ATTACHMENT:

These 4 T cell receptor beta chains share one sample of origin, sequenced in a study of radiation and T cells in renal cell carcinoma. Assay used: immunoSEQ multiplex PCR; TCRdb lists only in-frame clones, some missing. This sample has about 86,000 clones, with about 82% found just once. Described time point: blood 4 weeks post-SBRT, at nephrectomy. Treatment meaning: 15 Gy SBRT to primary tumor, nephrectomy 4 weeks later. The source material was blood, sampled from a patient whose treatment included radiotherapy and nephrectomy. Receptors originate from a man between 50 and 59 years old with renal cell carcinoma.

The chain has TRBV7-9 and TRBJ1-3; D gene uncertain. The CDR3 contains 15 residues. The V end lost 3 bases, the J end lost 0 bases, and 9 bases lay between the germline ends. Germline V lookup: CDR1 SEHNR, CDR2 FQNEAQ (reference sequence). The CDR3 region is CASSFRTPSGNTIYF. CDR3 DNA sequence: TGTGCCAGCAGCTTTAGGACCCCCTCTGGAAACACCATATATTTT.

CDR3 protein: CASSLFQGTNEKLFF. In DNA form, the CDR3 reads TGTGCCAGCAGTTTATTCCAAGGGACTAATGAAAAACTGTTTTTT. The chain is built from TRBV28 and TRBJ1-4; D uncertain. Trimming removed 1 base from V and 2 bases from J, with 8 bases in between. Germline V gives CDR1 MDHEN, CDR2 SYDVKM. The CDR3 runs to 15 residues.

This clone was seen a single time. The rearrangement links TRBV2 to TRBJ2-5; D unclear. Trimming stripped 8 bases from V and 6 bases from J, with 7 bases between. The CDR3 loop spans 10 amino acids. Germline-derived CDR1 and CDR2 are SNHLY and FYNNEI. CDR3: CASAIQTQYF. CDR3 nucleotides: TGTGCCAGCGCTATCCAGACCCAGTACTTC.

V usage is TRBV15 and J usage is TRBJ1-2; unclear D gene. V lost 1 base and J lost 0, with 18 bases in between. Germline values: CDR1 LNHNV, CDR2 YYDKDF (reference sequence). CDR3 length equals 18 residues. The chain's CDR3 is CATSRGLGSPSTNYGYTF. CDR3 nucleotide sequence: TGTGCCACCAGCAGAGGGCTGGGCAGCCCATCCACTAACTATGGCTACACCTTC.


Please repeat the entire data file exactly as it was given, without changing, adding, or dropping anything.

These 4 T cell receptor beta chains share one sample of origin, sequenced in a study of radiation and T cells in renal cell carcinoma. Assay used: immunoSEQ multiplex PCR; TCRdb lists only in-frame clones, some missing. This sample has about 86,000 clones, with about 82% found just once. Described time point: blood 4 weeks post-SBRT, at nephrectomy. Treatment meaning: 15 Gy SBRT to primary tumor, nephrectomy 4 weeks later. The source material was blood, sampled from a patient whose treatment included radiotherapy and nephrectomy. Receptors originate from a man between 50 and 59 years old with renal cell carcinoma.

The chain has TRBV7-9 and TRBJ1-3; D gene uncertain. The CDR3 contains 15 residues. The V end lost 3 bases, the J end lost 0 bases, and 9 bases lay between the germline ends. Germline V lookup: CDR1 SEHNR, CDR2 FQNEAQ (reference sequence). The CDR3 region is CASSFRTPSGNTIYF. CDR3 DNA sequence: TGTGCCAGCAGCTTTAGGACCCCCTCTGGAAACACCATATATTTT.

CDR3 protein: CASSLFQGTNEKLFF. In DNA form, the CDR3 reads TGTGCCAGCAGTTTATTCCAAGGGACTAATGAAAAACTGTTTTTT. The chain is built from TRBV28 and TRBJ1-4; D uncertain. Trimming removed 1 base from V and 2 bases from J, with 8 bases in between. Germline V gives CDR1 MDHEN, CDR2 SYDVKM. The CDR3 runs to 15 residues.

This clone was seen a single time. The rearrangement links TRBV2 to TRBJ2-5; D unclear. Trimming stripped 8 bases from V and 6 bases from J, with 7 bases between. The CDR3 loop spans 10 amino acids. Germline-derived CDR1 and CDR2 are SNHLY and FYNNEI. CDR3: CASAIQTQYF. CDR3 nucleotides: TGTGCCAGCGCTATCCAGACCCAGTACTTC.

V usage is TRBV15 and J usage is TRBJ1-2; unclear D gene. V lost 1 base and J lost 0, with 18 bases in between. Germline values: CDR1 LNHNV, CDR2 YYDKDF (reference sequence). CDR3 length equals 18 residues. The chain's CDR3 is CATSRGLGSPSTNYGYTF. CDR3 nucleotide sequence: TGTGCCACCAGCAGAGGGCTGGGCAGCCCATCCACTAACTATGGCTACACCTTC.